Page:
QMC is a Canadian mining company focused in Manitoba's mineral region, which just ranked in as 2nd among all global mining districts in a global survey. Manitoba it seems has competitive tax regimes and efficient permitting procedures surrounding environmental regulations and land-claims.

QMC Quantum Minerals must have considered this when they located their current project. In 2016, the company acquired a known lithium property, the Cat Lake Lithium Property, formerly known as the Irgon Mine.

QMC is right in the hot spot; their Cat lake property is just 20km from the world class Tanco Mine Property, which was previously North America's largest and sole producer of spodumene (Lithium).

Their predecessor on the Cat Lake discovery drilled 25 holes into the property's Irgon Dike between 1953 and 1954. The result was a reported historical resource estimate of 1.2 million tonnes grading 1.51% Li20 over a strike length of 365 meters and to a depth of 213 meters.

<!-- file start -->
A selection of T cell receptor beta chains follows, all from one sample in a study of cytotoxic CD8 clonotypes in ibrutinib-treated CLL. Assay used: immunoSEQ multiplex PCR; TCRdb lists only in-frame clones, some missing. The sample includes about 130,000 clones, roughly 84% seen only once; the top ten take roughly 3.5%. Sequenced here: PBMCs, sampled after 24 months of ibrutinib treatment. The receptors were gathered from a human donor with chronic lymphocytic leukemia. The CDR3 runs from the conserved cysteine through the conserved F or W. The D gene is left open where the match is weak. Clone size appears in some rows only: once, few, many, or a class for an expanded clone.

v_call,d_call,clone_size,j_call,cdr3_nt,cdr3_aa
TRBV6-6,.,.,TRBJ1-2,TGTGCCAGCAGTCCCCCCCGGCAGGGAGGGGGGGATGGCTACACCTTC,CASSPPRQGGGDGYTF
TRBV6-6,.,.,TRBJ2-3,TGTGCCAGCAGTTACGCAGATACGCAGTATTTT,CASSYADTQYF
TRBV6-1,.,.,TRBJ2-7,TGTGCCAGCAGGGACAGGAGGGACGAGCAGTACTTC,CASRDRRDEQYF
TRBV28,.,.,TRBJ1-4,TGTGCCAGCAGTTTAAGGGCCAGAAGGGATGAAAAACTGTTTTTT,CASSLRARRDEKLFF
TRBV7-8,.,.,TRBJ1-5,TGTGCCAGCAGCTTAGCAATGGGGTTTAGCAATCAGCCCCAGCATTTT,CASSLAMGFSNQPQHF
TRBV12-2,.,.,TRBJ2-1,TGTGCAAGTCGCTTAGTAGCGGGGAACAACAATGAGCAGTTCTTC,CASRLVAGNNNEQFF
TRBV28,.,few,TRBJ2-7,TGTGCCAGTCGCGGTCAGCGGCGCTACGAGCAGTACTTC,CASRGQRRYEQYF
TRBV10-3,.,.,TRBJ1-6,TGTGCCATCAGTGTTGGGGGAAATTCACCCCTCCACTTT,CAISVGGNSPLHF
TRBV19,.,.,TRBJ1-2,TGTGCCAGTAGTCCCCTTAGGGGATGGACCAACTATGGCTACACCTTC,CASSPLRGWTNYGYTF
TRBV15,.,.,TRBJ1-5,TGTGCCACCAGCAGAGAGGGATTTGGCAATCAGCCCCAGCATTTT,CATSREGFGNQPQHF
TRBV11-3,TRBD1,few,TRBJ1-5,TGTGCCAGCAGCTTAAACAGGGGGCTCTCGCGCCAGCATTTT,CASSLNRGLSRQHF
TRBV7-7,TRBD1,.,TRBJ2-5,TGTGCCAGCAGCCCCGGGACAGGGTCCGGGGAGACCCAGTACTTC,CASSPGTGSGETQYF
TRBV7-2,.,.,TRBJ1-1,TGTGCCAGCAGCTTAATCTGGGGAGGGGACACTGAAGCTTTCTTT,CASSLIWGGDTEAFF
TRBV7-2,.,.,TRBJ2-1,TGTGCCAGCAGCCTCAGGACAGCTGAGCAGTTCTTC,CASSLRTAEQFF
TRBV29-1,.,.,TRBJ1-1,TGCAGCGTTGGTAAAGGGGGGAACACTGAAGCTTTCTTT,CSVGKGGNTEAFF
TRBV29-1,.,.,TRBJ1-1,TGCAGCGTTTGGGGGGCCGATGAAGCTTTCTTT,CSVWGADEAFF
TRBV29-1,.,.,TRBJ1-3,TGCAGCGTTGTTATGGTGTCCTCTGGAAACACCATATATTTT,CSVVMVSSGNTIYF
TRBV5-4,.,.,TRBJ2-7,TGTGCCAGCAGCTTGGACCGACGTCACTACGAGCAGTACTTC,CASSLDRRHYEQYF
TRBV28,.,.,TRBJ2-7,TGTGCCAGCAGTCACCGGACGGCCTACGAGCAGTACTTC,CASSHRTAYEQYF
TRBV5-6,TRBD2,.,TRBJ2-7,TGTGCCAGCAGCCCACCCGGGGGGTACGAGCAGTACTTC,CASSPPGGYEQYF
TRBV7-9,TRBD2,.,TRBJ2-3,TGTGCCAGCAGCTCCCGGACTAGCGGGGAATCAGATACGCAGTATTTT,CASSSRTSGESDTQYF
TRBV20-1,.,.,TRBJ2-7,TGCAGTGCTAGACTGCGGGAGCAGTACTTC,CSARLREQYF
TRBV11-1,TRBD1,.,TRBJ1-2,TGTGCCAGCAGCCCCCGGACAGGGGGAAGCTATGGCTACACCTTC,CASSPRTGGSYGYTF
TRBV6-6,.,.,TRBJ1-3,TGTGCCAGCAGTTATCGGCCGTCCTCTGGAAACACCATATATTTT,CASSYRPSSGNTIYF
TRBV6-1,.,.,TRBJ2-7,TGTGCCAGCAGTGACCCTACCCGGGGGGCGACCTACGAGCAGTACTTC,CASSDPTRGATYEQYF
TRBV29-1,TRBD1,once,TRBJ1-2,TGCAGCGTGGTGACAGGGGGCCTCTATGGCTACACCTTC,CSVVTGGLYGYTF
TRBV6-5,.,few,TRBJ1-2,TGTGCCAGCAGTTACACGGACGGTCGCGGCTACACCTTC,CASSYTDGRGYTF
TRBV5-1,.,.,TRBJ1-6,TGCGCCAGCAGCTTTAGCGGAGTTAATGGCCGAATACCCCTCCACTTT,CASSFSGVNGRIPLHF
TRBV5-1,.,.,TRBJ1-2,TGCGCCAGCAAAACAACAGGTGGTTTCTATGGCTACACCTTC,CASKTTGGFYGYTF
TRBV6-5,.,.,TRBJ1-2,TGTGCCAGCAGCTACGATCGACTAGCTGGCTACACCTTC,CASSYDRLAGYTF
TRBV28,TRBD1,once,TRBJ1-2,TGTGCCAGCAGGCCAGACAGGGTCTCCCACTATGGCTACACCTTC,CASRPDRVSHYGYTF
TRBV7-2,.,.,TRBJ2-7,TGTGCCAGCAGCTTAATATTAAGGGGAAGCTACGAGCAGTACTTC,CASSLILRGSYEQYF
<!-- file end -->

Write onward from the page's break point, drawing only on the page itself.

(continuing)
In other words, the Cat Lake Property is believed to hold a very significant amount of lithium that would make sense to bring to production, by off-take or conventional means.

QMC Quantum's geological team says they have no reason to disagree with the accuracy of those historical drill results. They are already drilling and stripping away the overburden to prove up the lithium, which is also expected to extend the known strike length of this dike.

The massive demand for Li-ion batteries continues to swell as EV makers up their forecasts. The Chinese have taken the leap to move into the supply chain and secure lithium still in the ground.

According to miner Galaxy Resources, during October, 99.5% lithium carbonate China spot prices were up 1.5%, and are up 23% over the past year. At the same time, lithium cobalt oxide China spot prices were up 0.33% for the month, and 16.91% over the past year.

The Chinese EV makers have good reason to position themselves in future lithium now. Lithium prices don't appear to be abating any time soon and quick-to-turnaround lithium sources like QMC Quantum Mineral's Cat Lake Project will not remain undeveloped forever.


Galaxy Resources (OTC: GALXF)